Thanks!
    Ryan

    • Ryan –

      #1 – I don’t like crunches because they still put compression through the lumbar spine.

      #2 – It’s not to exhale that hard on every breath, but to have the capacity to be able to do it when you want to. Hope that makes sense!

  7. Home run!

    This is exactly what I’m doing now with SQs, front and back. Dropping the load way down and re-grooving with excruciatingly slow reps, controlling every inch of the movement with a neutral spine. Yes there is an urge to crank the lumbar midway down. I believe this is at least partially due to the body not feeling secure at the glute level, particularly superior glutes.

    Something else that occurs to me: As the bar descends, the hips must push back (flex). In order to flex the hips while keeping the load centered, it is very tempting to use the lumbar spine to flex the hip from the top, while turning the pelvis over, APT style.

    This is the old cue, “Arch the low back!”, and under lower loads, it does feel secure, and gets the hips out of the way to let the bar descend on a line. However, it breaks the interconnected spinal erectors off at a few segments. (Yes, I read my Kelly Starrett! ) And when you start loading this position up over time…ahhh, you already covered that.

    I’m learning to use my psoas to actively flex the hips, like a hanging leg raise, while (hopefully) keeping the L-spine in neutral. And this requires great abdominal force to check both the psoas and the lumbar erectors.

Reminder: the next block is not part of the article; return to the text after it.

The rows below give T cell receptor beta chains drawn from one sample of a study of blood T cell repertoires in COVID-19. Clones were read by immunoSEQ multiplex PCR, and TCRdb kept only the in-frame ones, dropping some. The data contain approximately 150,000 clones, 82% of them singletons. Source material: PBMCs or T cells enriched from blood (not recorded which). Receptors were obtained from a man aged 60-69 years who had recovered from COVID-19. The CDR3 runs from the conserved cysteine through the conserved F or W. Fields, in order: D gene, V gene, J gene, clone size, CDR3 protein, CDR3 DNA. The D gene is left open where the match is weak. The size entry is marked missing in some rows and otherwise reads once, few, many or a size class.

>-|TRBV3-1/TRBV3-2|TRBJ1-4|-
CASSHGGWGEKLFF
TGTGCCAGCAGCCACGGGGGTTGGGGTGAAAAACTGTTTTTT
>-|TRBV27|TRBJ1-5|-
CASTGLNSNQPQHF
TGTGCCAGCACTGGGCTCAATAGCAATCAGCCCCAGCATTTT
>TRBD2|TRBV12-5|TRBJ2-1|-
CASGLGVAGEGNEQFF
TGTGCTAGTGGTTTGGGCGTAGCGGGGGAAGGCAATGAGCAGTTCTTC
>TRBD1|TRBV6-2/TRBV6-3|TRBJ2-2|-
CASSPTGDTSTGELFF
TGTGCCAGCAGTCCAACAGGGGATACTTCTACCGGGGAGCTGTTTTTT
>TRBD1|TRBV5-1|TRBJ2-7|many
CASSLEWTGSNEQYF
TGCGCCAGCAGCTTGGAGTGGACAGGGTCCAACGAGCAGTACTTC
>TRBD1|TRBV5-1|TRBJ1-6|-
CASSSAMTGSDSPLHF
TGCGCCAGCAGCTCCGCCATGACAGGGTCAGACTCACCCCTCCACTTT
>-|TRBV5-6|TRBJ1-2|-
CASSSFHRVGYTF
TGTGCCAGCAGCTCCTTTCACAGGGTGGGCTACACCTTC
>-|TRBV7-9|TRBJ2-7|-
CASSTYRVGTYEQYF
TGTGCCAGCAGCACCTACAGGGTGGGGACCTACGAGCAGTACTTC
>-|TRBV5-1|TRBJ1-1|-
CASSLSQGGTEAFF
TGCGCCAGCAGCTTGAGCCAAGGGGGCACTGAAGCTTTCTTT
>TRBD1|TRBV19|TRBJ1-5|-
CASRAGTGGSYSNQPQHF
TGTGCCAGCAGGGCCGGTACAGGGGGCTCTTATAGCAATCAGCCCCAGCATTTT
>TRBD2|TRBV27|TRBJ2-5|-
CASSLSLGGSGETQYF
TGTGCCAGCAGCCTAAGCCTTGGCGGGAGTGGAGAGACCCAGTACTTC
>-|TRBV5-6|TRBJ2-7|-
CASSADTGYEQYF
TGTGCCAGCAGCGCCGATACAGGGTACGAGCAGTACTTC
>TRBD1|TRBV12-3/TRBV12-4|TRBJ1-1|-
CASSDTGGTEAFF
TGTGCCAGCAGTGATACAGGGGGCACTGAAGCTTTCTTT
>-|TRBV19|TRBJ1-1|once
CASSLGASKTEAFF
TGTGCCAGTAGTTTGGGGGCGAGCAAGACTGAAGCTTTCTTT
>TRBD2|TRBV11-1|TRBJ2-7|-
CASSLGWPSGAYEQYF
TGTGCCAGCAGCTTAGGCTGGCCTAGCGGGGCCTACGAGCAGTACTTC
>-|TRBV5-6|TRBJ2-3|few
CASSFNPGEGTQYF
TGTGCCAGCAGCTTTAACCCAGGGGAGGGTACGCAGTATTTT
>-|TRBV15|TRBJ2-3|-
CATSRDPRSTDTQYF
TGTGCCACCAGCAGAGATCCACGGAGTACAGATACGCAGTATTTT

How’s that for a nerdy comment?!

  8. Outstanding stuff!!! As you know, you guys have done a great job working on this with my weightlifters and their performance proves it. Thanks a lot!!

  9. Outstanding stuff!!! As you know, you guys have done a great job working on this with my weightlifters and their performance proves it. Thanks a lot!!

    • That’s my goal man. I’m not even thinking about “blogging” as I used to back in the day – I want everything I put out there to be article worthy 🙂

      Thanks!

  10. Thank you so much for this , I have severe lordosis ( the type that has had physiotherapists stop me in the street, no kidding) and actually hired my coach and got into lifting to fix it (I thought!). Hit a plateau in my deadlifts because core is shot so I’m now doing some ‘core work’ in between sets. Clearly, I need to ignore my programming and step back a bit for a while

    • Forever – Sounds like a plan my friend. Sometimes taking one step back is the surest way to take 3-4 steps forward!

  11. Does Cressey and Reinold’s Functional stability core program cover these assessments and solutions you mention in more detail? Also, bummed that the PRI Pelvis Restoration in Atlanta has a waiting list now. Thanks for being such a positive force and influential role model in our industry!